Ill-effects of partners shuttling among law firms

Churn among partners in AM Law 200 firms has been significant, and the consequences to law departments can be pernicious. The Client Advisory of Hildebrandt International and Citi Private Bank, Jan. 2008 at 7, states that during the seven-year period (2000-2006) “52 percent of new partners [were] ‘home grown’ and 48 percent [were] laterals” (See my posts of March 11, 2007: increased lateral mobility among partners; and Feb. 1, 2007: mobility of partners.).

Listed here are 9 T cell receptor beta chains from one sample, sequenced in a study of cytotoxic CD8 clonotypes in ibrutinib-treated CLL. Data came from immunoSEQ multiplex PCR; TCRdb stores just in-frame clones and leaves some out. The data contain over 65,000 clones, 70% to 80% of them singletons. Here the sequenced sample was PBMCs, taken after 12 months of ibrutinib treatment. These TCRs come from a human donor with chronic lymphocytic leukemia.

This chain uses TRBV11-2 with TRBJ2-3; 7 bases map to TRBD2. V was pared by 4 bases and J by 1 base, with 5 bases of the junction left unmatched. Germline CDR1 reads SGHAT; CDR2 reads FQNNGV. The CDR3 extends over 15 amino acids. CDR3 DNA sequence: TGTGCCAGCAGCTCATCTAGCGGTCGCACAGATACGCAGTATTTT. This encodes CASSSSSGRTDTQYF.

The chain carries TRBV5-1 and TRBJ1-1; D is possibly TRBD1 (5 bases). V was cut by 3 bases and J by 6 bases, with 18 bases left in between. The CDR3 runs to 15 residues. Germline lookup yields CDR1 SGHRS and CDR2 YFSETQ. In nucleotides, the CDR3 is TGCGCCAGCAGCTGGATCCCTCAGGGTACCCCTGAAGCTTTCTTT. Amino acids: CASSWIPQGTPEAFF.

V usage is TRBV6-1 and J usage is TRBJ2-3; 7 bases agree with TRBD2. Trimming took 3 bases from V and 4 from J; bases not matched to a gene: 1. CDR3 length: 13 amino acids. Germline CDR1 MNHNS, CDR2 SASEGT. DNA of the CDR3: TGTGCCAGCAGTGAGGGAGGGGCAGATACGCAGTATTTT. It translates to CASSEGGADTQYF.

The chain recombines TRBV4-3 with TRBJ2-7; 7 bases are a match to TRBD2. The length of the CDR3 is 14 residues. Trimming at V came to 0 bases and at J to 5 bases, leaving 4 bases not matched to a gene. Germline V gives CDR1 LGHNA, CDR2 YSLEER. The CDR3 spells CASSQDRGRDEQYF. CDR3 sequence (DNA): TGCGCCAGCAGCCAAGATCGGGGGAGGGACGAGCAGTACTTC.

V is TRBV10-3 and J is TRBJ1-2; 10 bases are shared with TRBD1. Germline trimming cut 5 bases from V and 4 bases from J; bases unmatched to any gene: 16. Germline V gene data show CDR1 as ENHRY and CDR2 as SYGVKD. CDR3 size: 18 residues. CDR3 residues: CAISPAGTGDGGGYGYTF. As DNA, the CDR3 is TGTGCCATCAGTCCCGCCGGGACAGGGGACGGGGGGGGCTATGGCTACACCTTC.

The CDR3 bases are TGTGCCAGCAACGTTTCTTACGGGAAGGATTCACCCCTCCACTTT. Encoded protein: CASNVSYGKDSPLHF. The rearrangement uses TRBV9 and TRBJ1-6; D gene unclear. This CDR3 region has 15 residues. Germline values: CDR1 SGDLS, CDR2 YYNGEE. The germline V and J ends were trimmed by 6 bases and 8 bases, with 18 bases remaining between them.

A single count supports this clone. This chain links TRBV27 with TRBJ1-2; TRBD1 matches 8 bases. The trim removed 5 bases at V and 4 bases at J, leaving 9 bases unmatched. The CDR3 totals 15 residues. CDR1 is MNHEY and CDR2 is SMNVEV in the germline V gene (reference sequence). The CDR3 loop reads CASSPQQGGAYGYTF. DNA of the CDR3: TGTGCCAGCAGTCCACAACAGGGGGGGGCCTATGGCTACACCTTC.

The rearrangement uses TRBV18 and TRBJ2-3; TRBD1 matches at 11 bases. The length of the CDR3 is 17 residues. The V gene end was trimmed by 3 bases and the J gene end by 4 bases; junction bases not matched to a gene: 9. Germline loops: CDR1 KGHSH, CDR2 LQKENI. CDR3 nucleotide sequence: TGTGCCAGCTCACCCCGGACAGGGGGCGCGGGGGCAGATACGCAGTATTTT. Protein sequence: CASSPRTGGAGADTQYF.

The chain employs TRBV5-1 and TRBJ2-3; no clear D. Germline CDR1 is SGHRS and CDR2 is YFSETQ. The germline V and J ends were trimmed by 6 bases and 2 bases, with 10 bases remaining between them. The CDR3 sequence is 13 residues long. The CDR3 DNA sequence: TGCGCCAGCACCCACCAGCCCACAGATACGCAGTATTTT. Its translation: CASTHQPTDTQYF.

When partners move from one firm to another, the clients they serve may suffer. Much institutional knowledge, if there ever was much (See my post of March 15, 2006: the shibboleth.), goes down the drain. New conflict-of-interest tangles may ensnare clients and partners. Different policies about terms of service may complicate the previous financial arrangements. The partner in the new firm may not be able to command associates and support that were as good as those at the prior firm (See my post of July 14, 2005: being a top performer is situational.). A partner’s departure may destabilize a firm that has served a company well for years.

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